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Identifying Indicators and Guides for Sustainability of Pools in Gravel-bed Rivers

Project ID: 4362
Principal Investigator: Sharon Parkinson
Research Topic: Sediment Management and River Restoration
Funded Fiscal Years: 2010, 2011 and 2012
Keywords: None

Research Question

Gravel-bed rivers are an important habitat for salmonids, which are at risk throughout the Northwestern United States and are the focus of extensive environmental legislation and litigation. The pool-riffle morphology in gravel-bed rivers is particularly important because the diversity in physical habitat in these reaches is critical for spawning and other life stages.

A hypothesis to explain the persistence of pools has been that of "velocity reversal." The occurrence of velocity reversals has been controversial for over three decades, but a recent study developed a simple criterion that unifies and explains previous disparate findings regarding the occurrence of velocity reversals (Caamaño, D., P. Goodwin, J.M. Buffington, J.C. Liou, and S. Daley-Laursen, 2009. A unifying criterion for velocity reversal hypothesis in gravel-bed rivers. The Journal of Hydraulic Engineering, American Society of Civil Engineers [ASCE] 135(1). 66-70.) The criterion uses simple measurements that can easily be collected in the field (tape for measuring channel width and survey rod for measuring the thalweg depth). Preliminary results from the Red River Wildlife Management Area monitoring program show that reversal depends critically on the ratio of riffle-to-pool width, residual pool depth (difference between pool and riffle elevations), and on the depth of flow over the riffle.

Verifying these criteria for a broader range of field conditions could develop very useful equations and establish guidelines for designing restoration projects that would supplement effective discharge and hydraulic geometry information to allow rapid assessment of pool habitat vulnerability, particularly under potential changes to annual streamflow characteristics due to climate change. These parameters could also be useful in lieu of, or as a supplement to, a more detailed modeling exercise of restoration alternatives.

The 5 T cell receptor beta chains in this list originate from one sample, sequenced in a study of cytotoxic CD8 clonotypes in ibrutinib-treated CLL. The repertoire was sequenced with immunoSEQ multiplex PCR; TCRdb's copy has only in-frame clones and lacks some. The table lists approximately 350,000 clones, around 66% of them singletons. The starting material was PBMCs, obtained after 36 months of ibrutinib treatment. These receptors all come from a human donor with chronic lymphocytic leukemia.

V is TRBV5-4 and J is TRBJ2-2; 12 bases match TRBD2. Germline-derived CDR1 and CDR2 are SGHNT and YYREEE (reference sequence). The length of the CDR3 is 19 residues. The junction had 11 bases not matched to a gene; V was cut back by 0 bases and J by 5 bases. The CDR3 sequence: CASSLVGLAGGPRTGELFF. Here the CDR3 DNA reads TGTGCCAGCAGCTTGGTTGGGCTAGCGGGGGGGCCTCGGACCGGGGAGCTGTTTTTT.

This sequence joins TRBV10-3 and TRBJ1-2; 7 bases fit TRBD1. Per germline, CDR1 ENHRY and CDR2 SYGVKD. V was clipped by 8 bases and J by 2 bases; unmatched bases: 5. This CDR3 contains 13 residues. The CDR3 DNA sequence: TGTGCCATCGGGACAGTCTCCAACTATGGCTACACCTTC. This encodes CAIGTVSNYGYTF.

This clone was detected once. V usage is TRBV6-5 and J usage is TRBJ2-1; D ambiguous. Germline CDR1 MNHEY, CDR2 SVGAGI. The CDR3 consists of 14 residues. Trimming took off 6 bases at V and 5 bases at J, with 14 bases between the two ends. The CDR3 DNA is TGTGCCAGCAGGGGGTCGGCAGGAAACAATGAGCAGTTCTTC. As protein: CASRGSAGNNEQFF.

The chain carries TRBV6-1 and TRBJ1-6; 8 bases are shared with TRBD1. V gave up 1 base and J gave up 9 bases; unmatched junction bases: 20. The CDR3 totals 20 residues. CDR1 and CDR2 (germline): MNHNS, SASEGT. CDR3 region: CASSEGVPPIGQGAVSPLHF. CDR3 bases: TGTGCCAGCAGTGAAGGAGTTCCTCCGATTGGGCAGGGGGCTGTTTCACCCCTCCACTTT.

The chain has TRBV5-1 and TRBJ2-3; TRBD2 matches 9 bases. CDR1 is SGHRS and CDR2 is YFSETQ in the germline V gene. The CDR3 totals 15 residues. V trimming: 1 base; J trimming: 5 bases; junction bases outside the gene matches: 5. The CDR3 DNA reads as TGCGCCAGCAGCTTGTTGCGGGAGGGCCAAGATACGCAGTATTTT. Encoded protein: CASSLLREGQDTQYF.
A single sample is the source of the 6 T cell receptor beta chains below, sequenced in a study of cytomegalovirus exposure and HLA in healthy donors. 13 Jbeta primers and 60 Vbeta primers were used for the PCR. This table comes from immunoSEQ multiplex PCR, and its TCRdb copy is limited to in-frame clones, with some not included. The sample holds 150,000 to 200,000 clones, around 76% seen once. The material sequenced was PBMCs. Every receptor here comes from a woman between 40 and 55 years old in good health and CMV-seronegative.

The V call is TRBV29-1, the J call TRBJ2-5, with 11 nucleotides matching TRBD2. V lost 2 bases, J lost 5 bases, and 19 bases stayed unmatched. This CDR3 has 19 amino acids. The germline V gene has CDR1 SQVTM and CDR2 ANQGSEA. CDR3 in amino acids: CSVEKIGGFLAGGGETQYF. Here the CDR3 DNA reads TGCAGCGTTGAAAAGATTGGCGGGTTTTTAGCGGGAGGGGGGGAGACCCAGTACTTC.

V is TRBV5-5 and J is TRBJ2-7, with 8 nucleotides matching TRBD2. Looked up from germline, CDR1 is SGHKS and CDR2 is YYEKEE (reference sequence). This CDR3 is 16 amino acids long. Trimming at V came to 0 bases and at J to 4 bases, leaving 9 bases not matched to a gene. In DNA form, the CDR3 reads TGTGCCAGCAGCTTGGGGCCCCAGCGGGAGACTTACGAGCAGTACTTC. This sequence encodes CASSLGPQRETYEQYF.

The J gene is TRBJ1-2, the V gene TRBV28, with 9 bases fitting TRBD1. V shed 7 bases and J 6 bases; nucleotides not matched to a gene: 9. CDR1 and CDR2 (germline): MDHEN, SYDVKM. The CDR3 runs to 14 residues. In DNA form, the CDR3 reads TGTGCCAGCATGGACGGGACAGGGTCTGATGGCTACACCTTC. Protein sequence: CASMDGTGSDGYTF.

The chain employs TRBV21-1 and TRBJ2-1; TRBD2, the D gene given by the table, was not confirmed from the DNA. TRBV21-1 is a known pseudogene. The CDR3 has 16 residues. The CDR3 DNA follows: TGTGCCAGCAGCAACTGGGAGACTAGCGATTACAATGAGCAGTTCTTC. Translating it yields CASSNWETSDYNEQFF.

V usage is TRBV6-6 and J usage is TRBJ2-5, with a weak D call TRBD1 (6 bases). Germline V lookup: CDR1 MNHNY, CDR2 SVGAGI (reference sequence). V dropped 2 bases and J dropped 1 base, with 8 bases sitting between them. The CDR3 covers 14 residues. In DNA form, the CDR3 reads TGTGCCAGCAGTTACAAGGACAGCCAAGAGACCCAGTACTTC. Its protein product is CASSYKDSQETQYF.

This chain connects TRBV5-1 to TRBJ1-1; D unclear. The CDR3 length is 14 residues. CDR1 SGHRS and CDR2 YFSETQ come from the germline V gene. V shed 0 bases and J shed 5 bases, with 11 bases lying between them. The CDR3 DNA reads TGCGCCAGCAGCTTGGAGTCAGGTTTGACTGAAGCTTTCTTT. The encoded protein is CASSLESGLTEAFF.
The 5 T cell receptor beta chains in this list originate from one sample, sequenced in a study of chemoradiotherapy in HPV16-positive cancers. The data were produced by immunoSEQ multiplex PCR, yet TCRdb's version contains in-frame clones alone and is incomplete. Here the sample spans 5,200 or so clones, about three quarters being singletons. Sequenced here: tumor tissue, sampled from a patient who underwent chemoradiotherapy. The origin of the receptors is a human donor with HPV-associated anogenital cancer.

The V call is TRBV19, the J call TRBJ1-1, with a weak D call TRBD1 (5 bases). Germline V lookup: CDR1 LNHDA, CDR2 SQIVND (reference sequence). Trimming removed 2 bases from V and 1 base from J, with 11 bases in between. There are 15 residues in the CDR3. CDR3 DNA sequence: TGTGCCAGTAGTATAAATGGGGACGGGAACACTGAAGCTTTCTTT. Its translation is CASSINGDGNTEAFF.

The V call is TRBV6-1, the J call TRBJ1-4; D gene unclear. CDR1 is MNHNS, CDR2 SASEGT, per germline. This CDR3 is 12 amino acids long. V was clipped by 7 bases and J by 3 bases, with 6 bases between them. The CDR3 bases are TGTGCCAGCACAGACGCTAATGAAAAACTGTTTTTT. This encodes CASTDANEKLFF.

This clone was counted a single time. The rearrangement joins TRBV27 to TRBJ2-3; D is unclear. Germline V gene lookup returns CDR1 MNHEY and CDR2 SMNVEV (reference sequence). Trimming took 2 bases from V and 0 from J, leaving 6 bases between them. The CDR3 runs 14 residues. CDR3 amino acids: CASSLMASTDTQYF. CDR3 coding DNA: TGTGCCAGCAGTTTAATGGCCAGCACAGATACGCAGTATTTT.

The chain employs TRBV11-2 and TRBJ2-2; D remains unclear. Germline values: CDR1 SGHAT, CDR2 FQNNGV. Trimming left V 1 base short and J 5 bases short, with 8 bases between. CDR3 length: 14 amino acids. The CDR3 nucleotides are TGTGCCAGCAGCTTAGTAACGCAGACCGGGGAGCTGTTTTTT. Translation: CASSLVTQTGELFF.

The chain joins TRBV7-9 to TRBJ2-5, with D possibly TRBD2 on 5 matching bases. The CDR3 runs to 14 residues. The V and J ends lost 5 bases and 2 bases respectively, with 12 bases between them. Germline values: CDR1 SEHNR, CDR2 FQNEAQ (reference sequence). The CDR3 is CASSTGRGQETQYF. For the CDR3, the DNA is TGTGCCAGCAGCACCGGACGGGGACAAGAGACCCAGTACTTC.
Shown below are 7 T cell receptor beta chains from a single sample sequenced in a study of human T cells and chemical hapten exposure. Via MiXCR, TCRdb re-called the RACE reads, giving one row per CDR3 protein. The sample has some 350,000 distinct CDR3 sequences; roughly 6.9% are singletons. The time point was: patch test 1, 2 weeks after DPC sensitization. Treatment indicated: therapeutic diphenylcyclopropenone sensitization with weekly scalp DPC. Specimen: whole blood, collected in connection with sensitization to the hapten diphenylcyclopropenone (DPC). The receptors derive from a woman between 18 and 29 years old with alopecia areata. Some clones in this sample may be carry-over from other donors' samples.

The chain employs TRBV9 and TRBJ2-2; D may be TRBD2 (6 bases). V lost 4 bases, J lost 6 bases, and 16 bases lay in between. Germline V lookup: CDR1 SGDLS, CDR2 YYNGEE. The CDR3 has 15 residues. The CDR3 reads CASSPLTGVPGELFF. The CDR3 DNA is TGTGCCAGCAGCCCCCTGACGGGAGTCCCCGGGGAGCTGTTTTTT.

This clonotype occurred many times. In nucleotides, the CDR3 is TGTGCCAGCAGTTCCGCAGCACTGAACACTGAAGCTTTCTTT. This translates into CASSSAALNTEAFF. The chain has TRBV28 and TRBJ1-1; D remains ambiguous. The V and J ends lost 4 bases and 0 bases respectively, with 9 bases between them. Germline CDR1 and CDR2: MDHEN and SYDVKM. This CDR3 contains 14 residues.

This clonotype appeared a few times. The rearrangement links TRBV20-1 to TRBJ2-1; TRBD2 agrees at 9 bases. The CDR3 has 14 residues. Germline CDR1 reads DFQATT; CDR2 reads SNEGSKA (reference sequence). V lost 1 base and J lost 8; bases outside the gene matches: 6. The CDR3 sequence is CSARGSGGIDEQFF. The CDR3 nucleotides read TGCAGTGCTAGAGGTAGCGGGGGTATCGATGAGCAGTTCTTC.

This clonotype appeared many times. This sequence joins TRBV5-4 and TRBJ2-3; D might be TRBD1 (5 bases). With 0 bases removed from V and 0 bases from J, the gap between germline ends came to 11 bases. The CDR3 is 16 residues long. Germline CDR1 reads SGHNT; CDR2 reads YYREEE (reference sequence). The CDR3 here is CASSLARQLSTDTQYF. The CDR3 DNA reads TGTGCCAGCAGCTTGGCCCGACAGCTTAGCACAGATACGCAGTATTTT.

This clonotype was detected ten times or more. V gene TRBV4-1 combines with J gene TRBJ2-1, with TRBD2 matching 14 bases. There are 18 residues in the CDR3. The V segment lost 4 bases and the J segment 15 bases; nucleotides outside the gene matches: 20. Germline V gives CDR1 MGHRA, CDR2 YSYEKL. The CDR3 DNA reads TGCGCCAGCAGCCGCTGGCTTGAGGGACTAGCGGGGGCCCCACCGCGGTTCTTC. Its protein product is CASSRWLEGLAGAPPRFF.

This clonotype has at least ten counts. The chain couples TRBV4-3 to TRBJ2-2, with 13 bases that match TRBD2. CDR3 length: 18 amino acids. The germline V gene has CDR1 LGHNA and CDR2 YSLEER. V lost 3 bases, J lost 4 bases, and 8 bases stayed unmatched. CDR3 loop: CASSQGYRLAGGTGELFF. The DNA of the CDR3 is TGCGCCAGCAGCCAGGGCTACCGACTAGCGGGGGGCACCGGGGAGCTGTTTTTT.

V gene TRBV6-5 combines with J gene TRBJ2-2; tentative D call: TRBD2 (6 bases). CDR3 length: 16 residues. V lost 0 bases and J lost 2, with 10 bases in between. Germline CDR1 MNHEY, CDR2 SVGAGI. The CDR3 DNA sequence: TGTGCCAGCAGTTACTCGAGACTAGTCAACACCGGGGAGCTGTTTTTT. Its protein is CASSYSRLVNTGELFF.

Need and Benefit

The Columbia and Snake River Salmon Recovery Office (CSRO) receives Federal monies to improve and restore salmonid habitat impacted by the construction of Federal dams. These mitigation efforts include the design of specific habitat features for various life stages of salmonids in various streams or rivers identified throughout the Northwestern United States.

Criteria and knowledge gained from this project have the potential to provide design guidelines, assess the need for engineered features, and provide a means for determining design success metrics.

As a result, the CSRO supports this proposed research project to establish criteria and guidelines that can be used in the design of sustainable pools in gravel-bed rivers. The results of this investigation have wide-reaching applicability for instream habitat projects in subbasins funded by the CSRO as well as Bureau of Reclamation-wide habitat projects.

Contributing Partners

Pacific Northwest Regional Office, Pacific Northwest Region

Research Products

Not Reviewed

The following documents were not reviewed. Statements made in these documents are those of the authors. The findings have not been verified.

Field Evaluation of a Pool Sustainability Predictor in Gravel Bed Rivers (interim, PDF, 576KB)
By Sharon Parkinson
Publication completed on July 07, 2011

Velocity reversal in pool-riffle sequences has been postulated as the primary mechanism for sustaining pools in gravel-bed rivers.Recent criteria have been developed to predict the occurrence of velocity reversal for a wide range of data published in the literature, but it is unclear whether velocity reversal will sustain pools under all field conditions and what the exceptions might be. The results of a 12-year geomorphic monitoring program in the SF Clearwater River in Idaho are presented.
Keywords: river, restoration, pool, riffle, velocity reversal

This information was last updated on April 18, 2014
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